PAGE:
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10 Essential Oils to Always Have at Home

10 Essential Oils to Always Have at Home

If the average person hears the words “essential oils,” it’s quite likely that the first association they’ll make has something to do with the perfume industry, soap, or flaky aromatherapy practitioners. Yes, essential oils (which may be referred to as EOs) are indeed used to perfume various personal care products, but they have many uses other than enhancing one’s mood or making one’s underarms slightly less offensive.

The 10 essential oils listed below have a number of different benefits that range from health care to home and garden maintenance, and many other uses in between. Many other oils out there also have numerous uses, but if you only plan to have a few in the house at any given time, these may be your best bet.

1. Lavender (Lavandula angustifolia, aka Lavandula officinalis)

If you only plan to have one essential oil in the house, make it this one. Lavender has been used for medicinal and home care purposes for thousands of years, and is one of the most versatile EOs you can get. When it comes to therapeutic uses, lavender can be applied topically to alleviate:

  • Skin rashes
  • Acne
  • Insect bites
  • Minor burns

It’s also an effective disinfectant for cuts and scrapes.

A few drops of lavender oil in a bath can help to soothe frayed nerves and help you get a good night’s sleep, and rubbing the oil into your temples and forehead can relieve headaches. Add a drop or two to a paste of baking soda and water for an effective underarm deodorant, and those same few drops can help to alleviate sinus issues and respiratory infections when added to a steam inhale.

In the home, sachets of dried lavender with some extra oils dribbled in can keep moths away (just tuck the sachets into your closet or chest of drawers), and adding a few drops to your laundry’s rinse cycle can eliminate odors from stinky socks and sweaty gym clothes. Add lavender oil to the water you use to wash the floor to freshen up your living space, and a drop or two placed inside fresh toilet paper rolls will release their scent whenever someone tugs a few sheets free.

2. Tea Tree (Melaleuca alternifolia)

This is one of the most beneficial and useful essential oils to have on hand, and with good cause: it’s often been called “a medicine cabinet in a bottle,” as it can be used to treat almost any common ailment. Although you’d never consume tea tree oil, you can use it topically to treat the following:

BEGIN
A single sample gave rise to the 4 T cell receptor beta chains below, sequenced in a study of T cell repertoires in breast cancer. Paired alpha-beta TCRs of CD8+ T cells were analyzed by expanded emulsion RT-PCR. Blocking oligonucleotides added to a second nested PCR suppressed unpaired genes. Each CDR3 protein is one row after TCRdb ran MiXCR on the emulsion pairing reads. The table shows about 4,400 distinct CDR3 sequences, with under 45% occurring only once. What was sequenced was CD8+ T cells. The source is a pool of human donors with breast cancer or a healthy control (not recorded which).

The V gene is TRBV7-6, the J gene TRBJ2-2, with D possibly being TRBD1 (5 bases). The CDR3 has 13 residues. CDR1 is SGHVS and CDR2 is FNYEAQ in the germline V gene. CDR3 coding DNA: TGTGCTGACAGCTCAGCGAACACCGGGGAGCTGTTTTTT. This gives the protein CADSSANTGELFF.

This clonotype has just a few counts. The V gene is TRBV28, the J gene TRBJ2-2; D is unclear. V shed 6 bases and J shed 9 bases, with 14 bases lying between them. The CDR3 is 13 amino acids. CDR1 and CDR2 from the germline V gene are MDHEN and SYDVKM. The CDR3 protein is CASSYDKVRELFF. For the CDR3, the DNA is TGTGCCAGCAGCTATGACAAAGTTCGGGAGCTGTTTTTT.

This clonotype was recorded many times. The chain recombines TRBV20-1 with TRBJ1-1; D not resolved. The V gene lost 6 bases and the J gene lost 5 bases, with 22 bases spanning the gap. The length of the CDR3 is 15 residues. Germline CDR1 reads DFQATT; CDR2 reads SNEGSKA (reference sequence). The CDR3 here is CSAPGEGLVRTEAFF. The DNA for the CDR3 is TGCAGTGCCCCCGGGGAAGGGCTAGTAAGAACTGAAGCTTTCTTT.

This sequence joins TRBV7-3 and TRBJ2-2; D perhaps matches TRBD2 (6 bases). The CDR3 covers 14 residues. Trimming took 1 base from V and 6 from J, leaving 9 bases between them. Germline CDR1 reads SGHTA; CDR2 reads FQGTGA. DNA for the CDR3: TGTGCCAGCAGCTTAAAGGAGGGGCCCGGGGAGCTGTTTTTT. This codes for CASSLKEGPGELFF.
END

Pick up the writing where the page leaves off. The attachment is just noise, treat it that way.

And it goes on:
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  • Athlete’s foot
  • Dermatitis/eczema
  • Acne
  • Cold sores
  • Nail fungus
  • Warts
  • Insect bites

…just to name a few. You can add a few drops of it to unscented shampoo to alleviate dandruff and psoriasis, and a few more drops in that same shampoo will treat head lice as well.

For use around the home, you can add a teaspoon of tea tree oil to the water in a misting bottle to create a disinfectant spray for counter tops, door handles, etc., and a few drops of undiluted oil around your pet’s bed basket will keep fleas at bay.

3. Lemon (Citrus limonum)

This is one of the best essential oils for home use, as it has more applications than most other oils will ever dream of. A few drops of lemon EO added to olive oil makes a gorgeous furniture polish, and we add the EO to dish detergent, homemade laundry soap, floor cleaners, and spray cleaners. You can add a drop or two to a mixture of coarse salt and baking soda and then use that as an antibacterial scour for wooden cutting boards and butcher blocks.

Lemon essential oil also has therapeutic uses:

  • Add a couple of drops to a glass of water and gargle with it to relieve bad breath.
  • A few drops added to shampoo can alleviate dandruff.
  • Lemon oil added to a bath or diffuser can alleviate anxiety.
  • Blended with aloe gel, it acts as an anti-microbial hand sanitizer.

One thing to keep in mind is that lemon essential oil can make your skin photosensitive, so don’t slather it on and then go sunbathing: wait 12 hours before exposing lemon-daubed skin to sunshine.

4. Peppermint (Mentha piperita)

Most people have probably taken a cup of peppermint tea to alleviate nausea or an upset stomach, but you can also massage your abdomen with a carrier oil that has a few drops of peppermint essential oil added to it to relieve stomach cramps and queasiness.